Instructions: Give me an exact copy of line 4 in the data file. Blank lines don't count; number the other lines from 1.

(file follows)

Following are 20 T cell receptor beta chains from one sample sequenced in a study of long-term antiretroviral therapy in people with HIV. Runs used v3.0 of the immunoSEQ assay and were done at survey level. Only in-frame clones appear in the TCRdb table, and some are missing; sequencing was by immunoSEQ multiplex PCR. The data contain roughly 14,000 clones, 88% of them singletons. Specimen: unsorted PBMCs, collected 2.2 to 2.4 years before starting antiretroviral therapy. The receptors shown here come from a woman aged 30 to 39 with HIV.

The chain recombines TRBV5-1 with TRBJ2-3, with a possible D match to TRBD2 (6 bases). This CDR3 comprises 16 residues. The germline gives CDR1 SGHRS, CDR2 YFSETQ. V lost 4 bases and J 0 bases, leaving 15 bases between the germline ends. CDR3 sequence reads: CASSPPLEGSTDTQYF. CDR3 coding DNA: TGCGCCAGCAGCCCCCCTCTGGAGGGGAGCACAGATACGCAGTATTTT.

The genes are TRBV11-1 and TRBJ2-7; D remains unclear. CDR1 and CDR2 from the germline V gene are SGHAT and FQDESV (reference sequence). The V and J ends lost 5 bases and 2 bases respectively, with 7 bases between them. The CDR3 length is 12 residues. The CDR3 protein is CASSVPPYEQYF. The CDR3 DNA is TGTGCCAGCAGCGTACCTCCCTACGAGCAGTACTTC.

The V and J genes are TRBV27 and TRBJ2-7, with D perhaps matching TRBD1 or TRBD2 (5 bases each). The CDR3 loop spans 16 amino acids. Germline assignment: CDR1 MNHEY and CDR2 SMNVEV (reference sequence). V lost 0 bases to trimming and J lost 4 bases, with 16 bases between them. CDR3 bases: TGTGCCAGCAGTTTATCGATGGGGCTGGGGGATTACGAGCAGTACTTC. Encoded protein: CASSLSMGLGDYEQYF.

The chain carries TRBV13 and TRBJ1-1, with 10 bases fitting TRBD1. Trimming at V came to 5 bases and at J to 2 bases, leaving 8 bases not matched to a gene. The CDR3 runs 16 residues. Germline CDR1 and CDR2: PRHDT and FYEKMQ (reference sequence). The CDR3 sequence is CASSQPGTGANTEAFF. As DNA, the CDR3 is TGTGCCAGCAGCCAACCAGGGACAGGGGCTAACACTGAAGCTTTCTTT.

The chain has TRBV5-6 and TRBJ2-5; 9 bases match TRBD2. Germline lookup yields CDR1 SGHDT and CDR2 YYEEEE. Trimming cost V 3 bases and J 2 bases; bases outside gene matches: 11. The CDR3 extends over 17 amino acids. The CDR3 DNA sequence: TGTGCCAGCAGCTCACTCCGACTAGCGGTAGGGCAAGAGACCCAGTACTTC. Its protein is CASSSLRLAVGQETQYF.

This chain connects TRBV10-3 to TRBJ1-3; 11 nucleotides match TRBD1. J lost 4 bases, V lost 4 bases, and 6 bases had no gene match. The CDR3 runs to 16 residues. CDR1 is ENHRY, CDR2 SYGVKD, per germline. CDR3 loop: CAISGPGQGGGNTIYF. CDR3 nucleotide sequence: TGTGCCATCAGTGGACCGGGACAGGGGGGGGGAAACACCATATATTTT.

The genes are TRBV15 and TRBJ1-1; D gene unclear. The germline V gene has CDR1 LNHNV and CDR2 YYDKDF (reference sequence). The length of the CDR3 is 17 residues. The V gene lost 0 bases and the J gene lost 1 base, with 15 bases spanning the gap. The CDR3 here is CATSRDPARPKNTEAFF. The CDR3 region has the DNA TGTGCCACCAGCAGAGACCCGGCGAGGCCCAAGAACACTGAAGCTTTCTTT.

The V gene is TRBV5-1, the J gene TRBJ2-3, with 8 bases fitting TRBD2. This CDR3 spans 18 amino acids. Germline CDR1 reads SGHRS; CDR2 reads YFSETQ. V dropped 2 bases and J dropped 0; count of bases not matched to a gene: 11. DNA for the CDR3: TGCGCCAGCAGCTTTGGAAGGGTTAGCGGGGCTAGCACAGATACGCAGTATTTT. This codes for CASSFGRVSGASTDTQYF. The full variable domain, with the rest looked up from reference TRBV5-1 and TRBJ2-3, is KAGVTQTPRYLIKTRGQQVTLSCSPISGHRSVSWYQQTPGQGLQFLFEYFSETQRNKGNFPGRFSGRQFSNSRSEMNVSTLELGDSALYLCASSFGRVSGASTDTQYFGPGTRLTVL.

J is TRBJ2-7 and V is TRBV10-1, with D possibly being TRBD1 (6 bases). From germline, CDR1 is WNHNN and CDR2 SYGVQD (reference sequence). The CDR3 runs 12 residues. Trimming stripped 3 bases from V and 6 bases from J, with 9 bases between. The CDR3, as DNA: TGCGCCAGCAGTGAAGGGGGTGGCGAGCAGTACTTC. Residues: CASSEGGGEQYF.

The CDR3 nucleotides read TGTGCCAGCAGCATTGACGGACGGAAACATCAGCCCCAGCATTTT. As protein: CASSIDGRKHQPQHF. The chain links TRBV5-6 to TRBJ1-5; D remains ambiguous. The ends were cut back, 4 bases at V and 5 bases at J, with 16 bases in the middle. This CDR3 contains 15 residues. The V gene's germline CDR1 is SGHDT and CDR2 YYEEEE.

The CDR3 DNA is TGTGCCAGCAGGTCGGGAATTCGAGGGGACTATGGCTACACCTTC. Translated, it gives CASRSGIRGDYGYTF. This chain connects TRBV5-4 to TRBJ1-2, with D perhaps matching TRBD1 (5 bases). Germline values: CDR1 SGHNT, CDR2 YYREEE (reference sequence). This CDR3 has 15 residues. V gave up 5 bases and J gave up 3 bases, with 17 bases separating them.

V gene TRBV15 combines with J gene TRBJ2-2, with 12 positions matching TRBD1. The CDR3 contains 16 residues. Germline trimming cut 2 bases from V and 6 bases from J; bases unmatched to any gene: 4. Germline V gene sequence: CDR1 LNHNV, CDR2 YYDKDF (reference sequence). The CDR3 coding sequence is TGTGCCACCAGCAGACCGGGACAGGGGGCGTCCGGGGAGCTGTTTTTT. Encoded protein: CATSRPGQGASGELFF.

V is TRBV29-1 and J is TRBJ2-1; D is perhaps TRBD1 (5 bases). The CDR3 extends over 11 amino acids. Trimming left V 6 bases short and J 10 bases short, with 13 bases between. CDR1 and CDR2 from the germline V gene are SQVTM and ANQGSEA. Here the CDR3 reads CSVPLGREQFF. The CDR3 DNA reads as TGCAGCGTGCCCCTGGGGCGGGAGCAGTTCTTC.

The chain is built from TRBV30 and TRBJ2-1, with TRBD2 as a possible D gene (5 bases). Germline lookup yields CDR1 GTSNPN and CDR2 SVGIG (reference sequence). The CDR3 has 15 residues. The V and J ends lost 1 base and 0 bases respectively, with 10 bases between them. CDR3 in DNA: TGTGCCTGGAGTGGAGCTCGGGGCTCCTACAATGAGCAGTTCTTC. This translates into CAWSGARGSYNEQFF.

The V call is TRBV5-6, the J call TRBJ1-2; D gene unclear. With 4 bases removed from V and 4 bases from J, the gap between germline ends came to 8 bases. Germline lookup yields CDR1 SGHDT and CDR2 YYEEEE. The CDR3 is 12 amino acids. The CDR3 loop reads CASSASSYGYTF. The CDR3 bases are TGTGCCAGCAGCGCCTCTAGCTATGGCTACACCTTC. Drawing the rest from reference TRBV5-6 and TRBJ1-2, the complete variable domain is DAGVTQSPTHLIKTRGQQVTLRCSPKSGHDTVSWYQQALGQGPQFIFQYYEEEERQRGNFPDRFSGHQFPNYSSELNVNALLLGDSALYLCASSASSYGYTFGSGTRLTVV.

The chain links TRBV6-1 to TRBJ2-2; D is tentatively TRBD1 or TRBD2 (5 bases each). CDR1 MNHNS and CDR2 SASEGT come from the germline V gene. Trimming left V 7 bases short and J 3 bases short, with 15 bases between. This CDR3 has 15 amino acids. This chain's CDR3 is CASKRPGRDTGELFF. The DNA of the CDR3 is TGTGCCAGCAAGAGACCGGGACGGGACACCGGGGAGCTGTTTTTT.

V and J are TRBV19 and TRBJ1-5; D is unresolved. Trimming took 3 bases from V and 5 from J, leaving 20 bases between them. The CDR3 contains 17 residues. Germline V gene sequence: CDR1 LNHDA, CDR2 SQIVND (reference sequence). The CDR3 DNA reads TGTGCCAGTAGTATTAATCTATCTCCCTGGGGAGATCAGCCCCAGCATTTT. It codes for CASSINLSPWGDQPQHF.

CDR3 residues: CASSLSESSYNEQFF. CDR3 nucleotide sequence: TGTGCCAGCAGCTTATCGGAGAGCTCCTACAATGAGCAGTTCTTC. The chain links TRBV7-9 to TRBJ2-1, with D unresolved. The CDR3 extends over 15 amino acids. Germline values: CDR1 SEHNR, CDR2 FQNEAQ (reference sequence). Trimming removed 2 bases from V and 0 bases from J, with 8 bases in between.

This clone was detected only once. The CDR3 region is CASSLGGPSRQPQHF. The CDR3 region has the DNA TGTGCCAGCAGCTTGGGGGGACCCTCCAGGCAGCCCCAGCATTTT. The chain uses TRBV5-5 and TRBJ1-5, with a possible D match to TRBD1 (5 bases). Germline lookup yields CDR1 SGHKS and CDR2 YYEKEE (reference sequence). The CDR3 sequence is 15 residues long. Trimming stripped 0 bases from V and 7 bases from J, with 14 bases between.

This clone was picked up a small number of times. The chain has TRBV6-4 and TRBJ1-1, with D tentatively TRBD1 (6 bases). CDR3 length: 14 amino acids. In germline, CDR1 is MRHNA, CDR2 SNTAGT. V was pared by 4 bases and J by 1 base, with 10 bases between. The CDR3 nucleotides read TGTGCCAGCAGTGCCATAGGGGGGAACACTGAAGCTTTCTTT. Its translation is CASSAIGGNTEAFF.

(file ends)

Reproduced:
The V and J genes are TRBV27 and TRBJ2-7, with D perhaps matching TRBD1 or TRBD2 (5 bases each). The CDR3 loop spans 16 amino acids. Germline assignment: CDR1 MNHEY and CDR2 SMNVEV (reference sequence). V lost 0 bases to trimming and J lost 4 bases, with 16 bases between them. CDR3 bases: TGTGCCAGCAGTTTATCGATGGGGCTGGGGGATTACGAGCAGTACTTC. Encoded protein: CASSLSMGLGDYEQYF.